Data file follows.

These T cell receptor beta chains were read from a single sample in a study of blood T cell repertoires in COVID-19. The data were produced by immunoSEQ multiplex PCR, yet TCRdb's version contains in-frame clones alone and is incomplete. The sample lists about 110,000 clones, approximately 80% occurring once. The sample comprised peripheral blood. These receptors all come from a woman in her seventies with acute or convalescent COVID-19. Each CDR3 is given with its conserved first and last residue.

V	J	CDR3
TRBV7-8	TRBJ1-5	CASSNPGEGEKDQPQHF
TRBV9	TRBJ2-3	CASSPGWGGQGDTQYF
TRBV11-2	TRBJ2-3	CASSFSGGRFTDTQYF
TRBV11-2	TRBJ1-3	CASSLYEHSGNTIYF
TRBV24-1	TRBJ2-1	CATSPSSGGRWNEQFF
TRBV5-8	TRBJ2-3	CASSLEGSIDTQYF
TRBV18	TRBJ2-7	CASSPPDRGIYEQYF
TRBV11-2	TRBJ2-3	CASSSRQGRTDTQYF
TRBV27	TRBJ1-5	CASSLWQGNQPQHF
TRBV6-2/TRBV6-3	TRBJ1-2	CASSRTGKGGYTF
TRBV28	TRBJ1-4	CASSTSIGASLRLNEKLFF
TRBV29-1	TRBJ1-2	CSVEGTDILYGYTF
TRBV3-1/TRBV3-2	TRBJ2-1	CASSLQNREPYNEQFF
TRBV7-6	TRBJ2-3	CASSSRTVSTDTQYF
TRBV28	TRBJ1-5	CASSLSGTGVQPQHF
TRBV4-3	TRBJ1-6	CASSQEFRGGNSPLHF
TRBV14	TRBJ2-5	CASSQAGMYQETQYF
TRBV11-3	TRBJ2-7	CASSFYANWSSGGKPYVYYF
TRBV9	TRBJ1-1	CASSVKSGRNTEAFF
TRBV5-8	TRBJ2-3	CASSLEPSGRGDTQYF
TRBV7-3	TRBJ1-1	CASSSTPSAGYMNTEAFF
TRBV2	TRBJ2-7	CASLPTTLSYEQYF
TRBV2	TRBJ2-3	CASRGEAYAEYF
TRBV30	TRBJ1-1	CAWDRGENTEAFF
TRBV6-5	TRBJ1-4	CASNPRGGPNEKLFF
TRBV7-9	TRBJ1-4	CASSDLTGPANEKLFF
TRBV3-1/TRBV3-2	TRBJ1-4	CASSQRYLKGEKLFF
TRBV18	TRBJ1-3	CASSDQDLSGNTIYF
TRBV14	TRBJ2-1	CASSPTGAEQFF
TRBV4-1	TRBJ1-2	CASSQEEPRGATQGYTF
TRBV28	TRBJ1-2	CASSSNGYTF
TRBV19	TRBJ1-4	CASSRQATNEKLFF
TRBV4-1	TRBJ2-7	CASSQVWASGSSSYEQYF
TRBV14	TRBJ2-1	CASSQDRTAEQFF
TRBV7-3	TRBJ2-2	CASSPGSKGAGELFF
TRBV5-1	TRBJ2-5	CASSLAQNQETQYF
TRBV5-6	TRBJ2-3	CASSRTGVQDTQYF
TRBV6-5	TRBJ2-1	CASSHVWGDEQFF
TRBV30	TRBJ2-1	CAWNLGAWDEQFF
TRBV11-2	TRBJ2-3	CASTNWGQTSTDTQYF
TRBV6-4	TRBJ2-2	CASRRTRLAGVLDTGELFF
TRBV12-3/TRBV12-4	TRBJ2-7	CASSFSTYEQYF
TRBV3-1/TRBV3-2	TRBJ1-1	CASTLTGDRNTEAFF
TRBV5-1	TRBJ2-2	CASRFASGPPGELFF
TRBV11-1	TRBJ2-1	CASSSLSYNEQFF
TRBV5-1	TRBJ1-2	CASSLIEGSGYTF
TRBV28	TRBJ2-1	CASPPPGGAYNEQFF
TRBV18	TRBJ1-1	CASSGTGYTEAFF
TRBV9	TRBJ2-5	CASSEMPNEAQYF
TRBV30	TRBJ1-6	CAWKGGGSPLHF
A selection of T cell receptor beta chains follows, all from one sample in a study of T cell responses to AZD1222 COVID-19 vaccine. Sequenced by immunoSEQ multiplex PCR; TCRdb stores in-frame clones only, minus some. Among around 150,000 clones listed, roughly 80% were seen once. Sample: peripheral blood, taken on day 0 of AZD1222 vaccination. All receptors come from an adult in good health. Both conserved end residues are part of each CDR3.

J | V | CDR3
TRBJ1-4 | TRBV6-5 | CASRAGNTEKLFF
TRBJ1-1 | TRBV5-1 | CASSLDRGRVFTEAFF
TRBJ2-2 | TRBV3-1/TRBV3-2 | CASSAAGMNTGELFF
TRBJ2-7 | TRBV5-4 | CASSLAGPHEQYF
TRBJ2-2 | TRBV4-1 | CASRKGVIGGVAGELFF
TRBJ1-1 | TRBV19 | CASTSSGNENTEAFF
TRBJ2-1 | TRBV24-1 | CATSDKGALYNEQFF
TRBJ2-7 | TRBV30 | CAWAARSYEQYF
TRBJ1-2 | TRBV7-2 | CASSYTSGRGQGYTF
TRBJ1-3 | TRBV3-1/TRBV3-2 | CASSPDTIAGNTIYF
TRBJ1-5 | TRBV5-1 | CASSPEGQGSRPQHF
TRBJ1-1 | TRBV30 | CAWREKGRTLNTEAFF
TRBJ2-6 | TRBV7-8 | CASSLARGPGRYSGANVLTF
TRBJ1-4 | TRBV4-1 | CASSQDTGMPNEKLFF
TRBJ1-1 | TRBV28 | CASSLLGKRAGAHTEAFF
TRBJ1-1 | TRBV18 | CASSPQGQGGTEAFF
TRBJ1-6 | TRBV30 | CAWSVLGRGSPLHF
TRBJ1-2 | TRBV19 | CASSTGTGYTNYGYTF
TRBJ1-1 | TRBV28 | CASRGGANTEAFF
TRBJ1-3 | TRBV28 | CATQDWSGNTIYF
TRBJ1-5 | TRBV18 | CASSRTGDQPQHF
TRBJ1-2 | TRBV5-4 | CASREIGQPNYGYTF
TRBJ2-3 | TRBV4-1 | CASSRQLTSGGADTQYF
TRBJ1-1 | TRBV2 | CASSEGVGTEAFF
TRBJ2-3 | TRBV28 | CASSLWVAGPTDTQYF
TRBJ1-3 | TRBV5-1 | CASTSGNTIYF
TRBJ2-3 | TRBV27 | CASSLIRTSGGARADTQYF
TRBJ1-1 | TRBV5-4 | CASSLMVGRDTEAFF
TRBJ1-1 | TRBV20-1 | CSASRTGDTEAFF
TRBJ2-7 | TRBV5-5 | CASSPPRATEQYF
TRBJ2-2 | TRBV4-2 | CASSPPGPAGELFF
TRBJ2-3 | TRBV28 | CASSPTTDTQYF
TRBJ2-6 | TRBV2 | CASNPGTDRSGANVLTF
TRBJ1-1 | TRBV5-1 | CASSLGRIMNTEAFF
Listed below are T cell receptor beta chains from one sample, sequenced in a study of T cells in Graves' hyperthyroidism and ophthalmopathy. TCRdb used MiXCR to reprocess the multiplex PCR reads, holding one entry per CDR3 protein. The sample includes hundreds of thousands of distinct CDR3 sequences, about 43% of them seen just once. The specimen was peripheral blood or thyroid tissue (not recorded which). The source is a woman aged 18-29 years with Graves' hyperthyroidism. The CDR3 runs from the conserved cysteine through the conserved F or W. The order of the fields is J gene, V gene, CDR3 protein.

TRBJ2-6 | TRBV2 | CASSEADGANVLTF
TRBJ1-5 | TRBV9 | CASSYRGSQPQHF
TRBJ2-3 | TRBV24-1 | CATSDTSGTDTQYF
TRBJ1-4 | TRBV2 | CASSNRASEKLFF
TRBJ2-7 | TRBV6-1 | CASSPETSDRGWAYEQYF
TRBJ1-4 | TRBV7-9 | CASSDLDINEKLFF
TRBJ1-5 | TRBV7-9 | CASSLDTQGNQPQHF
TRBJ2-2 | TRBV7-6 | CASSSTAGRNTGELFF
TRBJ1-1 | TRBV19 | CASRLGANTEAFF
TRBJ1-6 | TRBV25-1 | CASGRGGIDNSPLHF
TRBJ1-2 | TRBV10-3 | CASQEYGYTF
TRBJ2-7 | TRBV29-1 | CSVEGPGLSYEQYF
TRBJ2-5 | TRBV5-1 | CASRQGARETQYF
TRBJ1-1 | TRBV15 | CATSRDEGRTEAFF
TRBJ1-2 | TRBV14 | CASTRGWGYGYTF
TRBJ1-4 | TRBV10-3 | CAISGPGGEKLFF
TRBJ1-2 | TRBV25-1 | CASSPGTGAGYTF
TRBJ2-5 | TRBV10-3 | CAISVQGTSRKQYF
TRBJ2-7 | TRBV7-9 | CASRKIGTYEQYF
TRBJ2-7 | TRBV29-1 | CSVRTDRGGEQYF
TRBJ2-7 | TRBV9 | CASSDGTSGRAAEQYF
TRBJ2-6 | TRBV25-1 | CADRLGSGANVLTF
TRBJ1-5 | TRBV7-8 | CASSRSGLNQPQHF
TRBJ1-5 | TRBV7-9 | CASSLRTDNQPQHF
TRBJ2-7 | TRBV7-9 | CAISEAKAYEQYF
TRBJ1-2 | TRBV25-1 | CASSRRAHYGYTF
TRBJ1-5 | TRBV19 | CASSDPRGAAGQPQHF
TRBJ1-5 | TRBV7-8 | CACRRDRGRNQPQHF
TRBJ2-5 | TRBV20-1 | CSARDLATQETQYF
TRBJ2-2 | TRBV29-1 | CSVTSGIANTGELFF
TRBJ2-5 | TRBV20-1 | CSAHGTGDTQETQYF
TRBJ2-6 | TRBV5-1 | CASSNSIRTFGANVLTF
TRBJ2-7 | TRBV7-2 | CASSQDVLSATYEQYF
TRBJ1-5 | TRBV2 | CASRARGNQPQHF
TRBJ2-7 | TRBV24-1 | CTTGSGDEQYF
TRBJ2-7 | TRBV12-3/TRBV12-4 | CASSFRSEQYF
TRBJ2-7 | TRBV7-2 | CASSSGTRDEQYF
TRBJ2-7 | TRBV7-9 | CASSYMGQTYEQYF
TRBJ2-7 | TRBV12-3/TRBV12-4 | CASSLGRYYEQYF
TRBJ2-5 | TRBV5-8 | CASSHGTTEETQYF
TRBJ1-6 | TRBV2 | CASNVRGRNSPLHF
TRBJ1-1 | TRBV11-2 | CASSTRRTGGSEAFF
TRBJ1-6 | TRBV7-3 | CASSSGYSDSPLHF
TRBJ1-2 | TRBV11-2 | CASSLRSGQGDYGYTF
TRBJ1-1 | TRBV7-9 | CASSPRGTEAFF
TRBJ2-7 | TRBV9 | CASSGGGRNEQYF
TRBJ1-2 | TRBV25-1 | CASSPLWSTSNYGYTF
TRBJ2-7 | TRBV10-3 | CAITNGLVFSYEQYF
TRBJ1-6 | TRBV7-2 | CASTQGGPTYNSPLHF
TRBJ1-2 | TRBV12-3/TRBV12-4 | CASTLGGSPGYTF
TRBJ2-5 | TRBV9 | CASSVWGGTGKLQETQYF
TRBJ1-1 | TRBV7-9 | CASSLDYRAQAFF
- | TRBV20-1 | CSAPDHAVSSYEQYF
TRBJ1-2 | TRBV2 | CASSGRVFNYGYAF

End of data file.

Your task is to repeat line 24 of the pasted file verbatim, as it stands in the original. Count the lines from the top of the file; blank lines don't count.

TRBV2	TRBJ2-7	CASLPTTLSYEQYF